Jalali A, Alimoghaddam K, Mahmoudi M, Mohammad K, Zeraati H, Mousavi SA, Bahar B, Vaezi M, Jahani M, Ghavamzadeh A - Int J Hematol Oncol Stem Cell Res (2014)

Cumulative incidence of relapse (a, b) and TRM (c, d) considering the occurrence of cGVHD for patients at risk on the day 100 post-transplant in different EBMT risk scores using a multistate approach for competing risks
© Copyright Policy
Related In: Results  -  Collection

Show All Figures
getmorefigures.php?uid=PMC4305375&req=5

Figure 4: Cumulative incidence of relapse (a, b) and TRM (c, d) considering the occurrence of cGVHD for patients at risk on the day 100 post-transplant in different EBMT risk scores using a multistate approach for competing risks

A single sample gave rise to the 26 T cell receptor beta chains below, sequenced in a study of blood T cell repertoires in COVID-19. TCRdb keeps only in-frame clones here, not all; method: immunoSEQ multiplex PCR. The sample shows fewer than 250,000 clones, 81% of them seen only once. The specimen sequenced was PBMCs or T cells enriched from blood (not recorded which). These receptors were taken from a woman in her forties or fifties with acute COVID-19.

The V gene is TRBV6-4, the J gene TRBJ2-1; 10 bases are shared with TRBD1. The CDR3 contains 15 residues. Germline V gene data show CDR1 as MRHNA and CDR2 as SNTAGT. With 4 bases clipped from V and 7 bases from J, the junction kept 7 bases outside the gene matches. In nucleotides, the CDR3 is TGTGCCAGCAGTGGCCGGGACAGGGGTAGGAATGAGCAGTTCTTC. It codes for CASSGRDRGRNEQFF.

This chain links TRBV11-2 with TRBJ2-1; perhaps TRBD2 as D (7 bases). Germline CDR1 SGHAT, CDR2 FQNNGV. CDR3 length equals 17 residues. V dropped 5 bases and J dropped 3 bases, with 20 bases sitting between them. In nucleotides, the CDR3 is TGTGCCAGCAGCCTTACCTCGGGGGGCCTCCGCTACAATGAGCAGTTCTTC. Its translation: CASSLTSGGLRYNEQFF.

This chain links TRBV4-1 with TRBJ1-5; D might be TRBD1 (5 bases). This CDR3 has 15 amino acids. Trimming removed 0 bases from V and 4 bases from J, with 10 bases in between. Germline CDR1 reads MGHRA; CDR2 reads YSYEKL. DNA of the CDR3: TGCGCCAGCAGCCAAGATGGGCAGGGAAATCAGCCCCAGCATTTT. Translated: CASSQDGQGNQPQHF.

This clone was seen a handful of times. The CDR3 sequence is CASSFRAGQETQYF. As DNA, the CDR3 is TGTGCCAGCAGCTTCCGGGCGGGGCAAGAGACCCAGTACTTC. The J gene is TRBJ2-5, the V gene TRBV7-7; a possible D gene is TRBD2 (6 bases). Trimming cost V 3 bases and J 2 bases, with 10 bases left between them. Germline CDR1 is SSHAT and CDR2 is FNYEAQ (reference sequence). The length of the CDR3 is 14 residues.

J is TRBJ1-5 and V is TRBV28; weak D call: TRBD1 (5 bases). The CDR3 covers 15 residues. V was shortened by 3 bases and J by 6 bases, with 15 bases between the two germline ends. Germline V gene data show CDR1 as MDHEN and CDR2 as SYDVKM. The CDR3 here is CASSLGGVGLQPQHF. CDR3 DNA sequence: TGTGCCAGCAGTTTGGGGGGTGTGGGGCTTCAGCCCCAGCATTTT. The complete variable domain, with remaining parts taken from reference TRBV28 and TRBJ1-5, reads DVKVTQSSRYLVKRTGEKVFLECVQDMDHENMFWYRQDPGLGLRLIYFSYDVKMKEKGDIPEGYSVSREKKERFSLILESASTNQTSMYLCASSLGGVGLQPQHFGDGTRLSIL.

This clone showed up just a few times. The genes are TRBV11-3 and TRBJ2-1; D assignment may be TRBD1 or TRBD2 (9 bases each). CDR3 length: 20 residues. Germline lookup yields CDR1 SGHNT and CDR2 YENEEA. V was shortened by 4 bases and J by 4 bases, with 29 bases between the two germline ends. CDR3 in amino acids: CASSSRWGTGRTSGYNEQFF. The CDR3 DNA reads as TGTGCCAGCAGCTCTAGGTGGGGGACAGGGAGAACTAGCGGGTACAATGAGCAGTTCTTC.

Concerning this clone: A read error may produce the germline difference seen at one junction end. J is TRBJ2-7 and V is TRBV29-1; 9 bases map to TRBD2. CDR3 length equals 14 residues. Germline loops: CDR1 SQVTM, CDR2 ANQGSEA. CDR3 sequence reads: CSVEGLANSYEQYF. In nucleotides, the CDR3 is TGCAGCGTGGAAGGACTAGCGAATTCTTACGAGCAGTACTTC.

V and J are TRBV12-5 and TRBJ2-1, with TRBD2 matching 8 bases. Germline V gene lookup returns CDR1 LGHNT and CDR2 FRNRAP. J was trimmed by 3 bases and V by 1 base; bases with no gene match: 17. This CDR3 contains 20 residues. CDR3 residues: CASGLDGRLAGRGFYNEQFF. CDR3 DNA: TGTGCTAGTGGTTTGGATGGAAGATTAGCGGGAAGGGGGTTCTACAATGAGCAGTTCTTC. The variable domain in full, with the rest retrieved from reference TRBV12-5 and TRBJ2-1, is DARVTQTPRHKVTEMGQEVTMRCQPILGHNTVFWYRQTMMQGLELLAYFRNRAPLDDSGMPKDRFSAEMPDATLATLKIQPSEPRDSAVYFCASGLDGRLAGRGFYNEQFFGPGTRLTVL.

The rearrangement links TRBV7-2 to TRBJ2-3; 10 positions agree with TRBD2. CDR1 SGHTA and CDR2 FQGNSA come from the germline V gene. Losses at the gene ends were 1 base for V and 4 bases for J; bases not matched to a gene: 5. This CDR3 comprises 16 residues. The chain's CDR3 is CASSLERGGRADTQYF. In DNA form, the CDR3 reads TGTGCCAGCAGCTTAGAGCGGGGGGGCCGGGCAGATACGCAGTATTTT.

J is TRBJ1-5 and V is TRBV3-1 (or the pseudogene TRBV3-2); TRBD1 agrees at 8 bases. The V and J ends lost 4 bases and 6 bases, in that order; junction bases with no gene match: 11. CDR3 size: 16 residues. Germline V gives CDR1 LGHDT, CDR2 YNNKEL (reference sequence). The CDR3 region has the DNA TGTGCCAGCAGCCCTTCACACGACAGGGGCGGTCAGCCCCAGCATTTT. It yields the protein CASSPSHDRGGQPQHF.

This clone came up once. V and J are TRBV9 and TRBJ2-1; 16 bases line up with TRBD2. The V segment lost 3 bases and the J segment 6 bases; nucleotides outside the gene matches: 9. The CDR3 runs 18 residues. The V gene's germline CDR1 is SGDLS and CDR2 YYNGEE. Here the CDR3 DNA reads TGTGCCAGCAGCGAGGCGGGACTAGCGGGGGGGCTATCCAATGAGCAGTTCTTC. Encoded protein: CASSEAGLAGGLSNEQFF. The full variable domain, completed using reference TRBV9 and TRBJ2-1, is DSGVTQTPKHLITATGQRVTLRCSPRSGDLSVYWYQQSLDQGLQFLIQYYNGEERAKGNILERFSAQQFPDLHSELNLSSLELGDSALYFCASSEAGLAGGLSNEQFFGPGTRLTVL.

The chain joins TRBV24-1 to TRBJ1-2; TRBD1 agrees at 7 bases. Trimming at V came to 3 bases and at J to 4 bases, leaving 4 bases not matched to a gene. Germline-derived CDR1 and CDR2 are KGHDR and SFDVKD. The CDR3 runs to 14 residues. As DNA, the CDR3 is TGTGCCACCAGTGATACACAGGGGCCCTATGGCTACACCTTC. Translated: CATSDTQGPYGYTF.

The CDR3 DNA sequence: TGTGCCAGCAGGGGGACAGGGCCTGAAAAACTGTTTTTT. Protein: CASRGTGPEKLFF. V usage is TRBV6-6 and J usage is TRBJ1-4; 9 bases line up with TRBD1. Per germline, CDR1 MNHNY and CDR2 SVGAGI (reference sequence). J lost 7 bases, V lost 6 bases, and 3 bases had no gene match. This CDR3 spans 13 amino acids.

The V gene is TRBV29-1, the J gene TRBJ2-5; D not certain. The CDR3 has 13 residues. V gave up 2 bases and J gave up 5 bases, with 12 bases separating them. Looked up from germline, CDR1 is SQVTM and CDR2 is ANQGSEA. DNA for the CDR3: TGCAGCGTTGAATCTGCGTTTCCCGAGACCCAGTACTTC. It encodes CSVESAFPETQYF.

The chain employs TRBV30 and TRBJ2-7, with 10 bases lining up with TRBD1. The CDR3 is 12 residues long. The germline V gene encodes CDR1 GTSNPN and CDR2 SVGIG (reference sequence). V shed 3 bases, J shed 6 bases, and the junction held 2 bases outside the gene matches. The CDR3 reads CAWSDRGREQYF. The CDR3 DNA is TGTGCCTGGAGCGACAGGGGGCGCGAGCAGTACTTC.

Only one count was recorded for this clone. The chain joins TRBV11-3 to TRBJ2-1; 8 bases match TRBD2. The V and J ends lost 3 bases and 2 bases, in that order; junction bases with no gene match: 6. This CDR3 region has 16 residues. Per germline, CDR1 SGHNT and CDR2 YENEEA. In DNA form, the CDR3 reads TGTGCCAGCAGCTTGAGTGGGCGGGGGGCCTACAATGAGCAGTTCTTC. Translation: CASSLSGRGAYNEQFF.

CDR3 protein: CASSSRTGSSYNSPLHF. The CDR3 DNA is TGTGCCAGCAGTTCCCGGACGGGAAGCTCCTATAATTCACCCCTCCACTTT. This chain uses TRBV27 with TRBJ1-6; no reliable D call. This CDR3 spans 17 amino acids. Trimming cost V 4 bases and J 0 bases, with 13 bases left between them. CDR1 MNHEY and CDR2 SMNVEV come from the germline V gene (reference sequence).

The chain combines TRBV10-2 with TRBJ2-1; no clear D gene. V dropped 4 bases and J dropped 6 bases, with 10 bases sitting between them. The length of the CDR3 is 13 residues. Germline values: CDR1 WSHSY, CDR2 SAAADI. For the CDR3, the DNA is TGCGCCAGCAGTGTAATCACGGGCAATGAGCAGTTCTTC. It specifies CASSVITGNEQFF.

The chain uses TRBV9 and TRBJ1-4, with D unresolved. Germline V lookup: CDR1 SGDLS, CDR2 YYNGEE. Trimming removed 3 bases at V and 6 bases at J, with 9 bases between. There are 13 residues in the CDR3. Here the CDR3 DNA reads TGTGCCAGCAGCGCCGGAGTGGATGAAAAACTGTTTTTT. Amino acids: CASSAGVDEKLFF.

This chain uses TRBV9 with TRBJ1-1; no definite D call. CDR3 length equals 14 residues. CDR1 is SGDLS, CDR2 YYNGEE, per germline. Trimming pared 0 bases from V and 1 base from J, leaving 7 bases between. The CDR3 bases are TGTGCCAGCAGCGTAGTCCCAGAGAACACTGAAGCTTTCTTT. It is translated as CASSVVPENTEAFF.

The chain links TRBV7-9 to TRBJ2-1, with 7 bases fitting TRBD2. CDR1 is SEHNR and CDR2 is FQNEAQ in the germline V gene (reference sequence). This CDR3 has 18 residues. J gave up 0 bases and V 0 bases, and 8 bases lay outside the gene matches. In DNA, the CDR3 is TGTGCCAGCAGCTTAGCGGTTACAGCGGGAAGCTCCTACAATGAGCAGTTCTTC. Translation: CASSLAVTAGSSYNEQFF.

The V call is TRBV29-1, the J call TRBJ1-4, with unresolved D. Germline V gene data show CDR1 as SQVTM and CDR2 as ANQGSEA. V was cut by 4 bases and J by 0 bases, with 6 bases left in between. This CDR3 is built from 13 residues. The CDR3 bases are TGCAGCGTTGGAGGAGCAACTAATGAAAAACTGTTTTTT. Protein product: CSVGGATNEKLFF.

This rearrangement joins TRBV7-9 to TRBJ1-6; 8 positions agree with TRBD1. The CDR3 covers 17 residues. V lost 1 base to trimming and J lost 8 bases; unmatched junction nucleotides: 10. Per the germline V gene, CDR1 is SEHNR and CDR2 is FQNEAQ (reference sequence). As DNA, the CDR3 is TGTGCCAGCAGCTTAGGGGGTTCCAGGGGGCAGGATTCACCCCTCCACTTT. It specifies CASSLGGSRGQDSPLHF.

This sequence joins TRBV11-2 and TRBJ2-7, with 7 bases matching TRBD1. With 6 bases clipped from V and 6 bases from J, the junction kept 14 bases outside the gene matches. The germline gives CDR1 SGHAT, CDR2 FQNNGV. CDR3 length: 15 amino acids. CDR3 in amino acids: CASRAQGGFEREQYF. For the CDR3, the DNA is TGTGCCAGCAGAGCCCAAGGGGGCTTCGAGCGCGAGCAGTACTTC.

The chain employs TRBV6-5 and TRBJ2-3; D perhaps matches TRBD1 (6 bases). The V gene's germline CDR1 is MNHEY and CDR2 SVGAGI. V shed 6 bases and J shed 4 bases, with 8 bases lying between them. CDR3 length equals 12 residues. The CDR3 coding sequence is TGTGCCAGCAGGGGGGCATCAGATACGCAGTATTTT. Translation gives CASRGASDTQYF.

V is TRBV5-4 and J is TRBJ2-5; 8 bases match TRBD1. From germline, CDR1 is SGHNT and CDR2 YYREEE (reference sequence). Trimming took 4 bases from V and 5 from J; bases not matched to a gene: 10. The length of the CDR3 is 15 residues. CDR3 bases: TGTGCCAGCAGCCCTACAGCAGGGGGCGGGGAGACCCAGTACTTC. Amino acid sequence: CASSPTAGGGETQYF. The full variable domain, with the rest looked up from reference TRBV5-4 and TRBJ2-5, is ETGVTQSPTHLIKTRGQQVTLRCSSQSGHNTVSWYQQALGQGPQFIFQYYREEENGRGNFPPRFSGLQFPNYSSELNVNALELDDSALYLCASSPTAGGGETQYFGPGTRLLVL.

Mentions: When the multistate model was applied, the hazard of late relapse in the absence of cGVHD in patients with scores 2 and 3+ were 2.20 (95% CI: 1.12-4.32, p=0.022) and 2.62 (95% CI: 1.15-5.96, p=0.021) times the hazard of patients with score 0 or 1, respectively (Figure 4.a); Similarly, when cGVHD was present, these measures were 1.54 (95% CI: 0.68-3.48, p=0.301) and 3.21 (95% CI: 1.33-7.76, p=0.010, Figure 4.b), respectively. The hazard of late TRM in patients with score 2+ in the absence of cGVHD was half (95% CI: 0.10-2.52, p=0.403) the hazard in patients with score 0 or 1 (Figure 4.c). When cGVHD was present, the hazard of late TRM in patients with the EBMT risk scores 2 and 3+ to those with scores 0 or 1 were 0.60 (95% CI: 0.25-1.43, p=0.251) and 1.37 (95% CI: 0.57-3.27, p=0.480), respectively (Figure 4.d).